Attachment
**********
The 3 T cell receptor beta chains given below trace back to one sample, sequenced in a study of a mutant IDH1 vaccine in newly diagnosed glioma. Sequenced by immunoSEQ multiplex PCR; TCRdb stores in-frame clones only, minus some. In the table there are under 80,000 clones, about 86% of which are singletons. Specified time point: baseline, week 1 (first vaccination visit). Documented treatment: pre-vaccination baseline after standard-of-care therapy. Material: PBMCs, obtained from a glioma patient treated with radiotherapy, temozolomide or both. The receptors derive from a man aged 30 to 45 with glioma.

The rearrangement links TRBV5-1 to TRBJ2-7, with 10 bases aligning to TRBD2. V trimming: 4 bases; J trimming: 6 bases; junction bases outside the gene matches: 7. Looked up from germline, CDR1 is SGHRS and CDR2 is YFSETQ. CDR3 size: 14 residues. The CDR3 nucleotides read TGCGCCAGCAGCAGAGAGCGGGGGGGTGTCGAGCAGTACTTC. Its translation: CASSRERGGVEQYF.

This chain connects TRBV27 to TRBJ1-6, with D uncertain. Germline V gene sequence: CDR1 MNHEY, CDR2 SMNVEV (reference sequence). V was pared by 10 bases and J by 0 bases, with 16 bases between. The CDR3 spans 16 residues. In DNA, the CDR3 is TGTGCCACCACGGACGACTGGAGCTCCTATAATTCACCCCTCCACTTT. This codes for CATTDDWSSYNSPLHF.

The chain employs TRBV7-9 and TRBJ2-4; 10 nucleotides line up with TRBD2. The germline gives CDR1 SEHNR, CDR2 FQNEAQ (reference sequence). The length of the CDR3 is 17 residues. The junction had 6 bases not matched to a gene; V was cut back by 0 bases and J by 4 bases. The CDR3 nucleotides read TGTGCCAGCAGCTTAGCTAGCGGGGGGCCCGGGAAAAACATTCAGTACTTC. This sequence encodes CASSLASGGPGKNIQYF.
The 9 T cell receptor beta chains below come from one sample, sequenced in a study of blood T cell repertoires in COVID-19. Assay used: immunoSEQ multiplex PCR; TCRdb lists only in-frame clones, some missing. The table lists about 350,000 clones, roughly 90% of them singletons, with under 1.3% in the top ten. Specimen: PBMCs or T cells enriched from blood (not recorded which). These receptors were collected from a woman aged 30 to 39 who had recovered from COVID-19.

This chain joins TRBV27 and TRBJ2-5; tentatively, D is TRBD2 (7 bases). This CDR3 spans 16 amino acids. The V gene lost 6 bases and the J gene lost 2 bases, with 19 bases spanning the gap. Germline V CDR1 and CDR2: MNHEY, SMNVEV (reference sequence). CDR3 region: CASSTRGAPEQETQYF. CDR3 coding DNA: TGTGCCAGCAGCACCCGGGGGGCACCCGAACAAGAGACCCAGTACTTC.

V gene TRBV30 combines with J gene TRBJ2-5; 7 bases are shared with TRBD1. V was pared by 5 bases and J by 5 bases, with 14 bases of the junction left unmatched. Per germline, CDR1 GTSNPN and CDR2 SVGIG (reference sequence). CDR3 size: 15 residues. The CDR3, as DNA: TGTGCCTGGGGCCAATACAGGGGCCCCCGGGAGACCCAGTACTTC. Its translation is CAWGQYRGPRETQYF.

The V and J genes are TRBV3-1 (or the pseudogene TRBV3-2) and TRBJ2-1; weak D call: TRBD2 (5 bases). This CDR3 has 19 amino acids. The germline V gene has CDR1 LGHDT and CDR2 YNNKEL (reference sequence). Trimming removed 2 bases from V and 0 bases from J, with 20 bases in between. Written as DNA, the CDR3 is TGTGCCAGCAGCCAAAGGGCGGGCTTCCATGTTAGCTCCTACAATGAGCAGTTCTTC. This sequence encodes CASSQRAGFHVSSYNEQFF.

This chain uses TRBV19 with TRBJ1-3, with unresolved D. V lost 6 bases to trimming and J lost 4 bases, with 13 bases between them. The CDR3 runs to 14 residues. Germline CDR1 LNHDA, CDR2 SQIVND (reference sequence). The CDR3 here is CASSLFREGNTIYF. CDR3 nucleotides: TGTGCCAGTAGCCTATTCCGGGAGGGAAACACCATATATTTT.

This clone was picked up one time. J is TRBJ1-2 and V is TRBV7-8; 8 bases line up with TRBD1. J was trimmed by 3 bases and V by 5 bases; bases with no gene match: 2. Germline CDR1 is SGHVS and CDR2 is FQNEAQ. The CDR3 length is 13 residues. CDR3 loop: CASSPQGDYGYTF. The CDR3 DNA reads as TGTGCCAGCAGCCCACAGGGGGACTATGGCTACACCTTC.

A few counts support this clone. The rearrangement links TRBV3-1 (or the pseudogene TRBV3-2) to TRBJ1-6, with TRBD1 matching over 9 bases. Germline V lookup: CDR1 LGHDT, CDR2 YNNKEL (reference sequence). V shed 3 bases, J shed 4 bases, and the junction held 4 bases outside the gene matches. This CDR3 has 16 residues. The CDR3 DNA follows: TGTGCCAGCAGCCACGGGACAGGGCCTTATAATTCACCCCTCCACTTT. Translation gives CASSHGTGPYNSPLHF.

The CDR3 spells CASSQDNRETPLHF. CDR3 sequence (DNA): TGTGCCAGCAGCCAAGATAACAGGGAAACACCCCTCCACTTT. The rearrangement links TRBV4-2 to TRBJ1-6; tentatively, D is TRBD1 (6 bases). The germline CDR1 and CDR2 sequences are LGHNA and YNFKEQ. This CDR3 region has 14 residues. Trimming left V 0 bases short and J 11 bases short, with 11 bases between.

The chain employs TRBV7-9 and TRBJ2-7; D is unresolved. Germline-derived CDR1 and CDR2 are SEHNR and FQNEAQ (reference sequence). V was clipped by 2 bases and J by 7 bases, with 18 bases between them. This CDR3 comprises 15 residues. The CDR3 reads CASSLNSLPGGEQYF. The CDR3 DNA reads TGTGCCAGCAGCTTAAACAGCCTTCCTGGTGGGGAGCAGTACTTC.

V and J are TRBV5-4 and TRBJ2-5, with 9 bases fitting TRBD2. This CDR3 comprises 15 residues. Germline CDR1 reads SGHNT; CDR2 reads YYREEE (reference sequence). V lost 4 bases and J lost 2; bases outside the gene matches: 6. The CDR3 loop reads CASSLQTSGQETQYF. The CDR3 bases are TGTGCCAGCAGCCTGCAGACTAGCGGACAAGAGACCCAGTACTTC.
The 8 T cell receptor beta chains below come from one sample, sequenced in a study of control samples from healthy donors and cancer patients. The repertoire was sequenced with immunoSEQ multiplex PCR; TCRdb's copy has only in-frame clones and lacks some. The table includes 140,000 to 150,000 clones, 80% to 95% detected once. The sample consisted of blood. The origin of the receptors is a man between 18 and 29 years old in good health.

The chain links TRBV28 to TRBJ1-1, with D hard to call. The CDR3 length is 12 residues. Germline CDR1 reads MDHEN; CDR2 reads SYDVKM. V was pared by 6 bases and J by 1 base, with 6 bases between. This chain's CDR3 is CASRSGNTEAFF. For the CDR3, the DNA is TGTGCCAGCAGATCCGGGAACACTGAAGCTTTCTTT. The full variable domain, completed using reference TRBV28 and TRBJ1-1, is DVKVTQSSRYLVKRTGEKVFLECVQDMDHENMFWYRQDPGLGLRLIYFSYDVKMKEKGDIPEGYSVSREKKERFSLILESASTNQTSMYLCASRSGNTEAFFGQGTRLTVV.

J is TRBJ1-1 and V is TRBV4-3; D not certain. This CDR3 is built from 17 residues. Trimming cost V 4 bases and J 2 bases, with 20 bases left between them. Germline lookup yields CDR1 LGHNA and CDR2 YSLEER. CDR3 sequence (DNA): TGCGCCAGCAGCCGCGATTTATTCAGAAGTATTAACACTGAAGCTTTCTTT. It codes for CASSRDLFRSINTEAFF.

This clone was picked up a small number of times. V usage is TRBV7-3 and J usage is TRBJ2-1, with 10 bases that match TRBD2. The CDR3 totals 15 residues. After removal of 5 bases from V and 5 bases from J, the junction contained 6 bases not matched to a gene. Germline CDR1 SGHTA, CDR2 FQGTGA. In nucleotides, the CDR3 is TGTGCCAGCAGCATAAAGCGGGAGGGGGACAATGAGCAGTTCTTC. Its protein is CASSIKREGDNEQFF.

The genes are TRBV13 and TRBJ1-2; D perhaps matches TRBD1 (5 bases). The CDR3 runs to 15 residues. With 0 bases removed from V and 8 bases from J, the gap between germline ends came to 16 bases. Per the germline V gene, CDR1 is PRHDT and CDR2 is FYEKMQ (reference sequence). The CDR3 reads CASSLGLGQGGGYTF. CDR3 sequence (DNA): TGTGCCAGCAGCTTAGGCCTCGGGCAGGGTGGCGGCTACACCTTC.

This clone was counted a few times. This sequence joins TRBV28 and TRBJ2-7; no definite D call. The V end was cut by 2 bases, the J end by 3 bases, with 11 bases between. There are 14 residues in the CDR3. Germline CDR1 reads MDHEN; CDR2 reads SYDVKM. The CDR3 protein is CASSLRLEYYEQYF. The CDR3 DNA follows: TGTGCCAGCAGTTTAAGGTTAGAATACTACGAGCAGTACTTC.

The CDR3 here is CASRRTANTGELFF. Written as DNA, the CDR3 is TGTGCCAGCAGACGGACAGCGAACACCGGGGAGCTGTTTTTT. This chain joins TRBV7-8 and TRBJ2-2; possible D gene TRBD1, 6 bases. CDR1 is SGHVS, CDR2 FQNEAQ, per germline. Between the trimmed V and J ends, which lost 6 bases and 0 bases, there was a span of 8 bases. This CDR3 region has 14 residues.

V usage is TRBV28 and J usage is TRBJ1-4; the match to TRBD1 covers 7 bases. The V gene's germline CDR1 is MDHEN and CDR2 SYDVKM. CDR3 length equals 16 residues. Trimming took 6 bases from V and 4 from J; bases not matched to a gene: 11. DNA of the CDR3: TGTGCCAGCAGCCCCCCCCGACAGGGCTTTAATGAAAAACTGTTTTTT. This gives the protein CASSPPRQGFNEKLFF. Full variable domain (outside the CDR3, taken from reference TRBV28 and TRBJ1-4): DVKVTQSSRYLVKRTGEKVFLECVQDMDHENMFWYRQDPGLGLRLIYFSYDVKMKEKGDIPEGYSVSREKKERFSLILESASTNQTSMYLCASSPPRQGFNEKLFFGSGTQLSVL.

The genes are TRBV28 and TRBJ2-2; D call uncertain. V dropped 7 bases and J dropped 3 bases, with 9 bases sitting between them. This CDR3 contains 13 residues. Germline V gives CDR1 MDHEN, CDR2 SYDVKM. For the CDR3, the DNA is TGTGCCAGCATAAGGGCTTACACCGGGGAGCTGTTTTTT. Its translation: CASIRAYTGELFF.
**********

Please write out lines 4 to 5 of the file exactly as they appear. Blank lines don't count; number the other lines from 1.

The chain employs TRBV7-9 and TRBJ2-4; 10 nucleotides line up with TRBD2. The germline gives CDR1 SEHNR, CDR2 FQNEAQ (reference sequence). The length of the CDR3 is 17 residues. The junction had 6 bases not matched to a gene; V was cut back by 0 bases and J by 4 bases. The CDR3 nucleotides read TGTGCCAGCAGCTTAGCTAGCGGGGGGCCCGGGAAAAACATTCAGTACTTC. This sequence encodes CASSLASGGPGKNIQYF.
The 9 T cell receptor beta chains below come from one sample, sequenced in a study of blood T cell repertoires in COVID-19. Assay used: immunoSEQ multiplex PCR; TCRdb lists only in-frame clones, some missing. The table lists about 350,000 clones, roughly 90% of them singletons, with under 1.3% in the top ten. Specimen: PBMCs or T cells enriched from blood (not recorded which). These receptors were collected from a woman aged 30 to 39 who had recovered from COVID-19.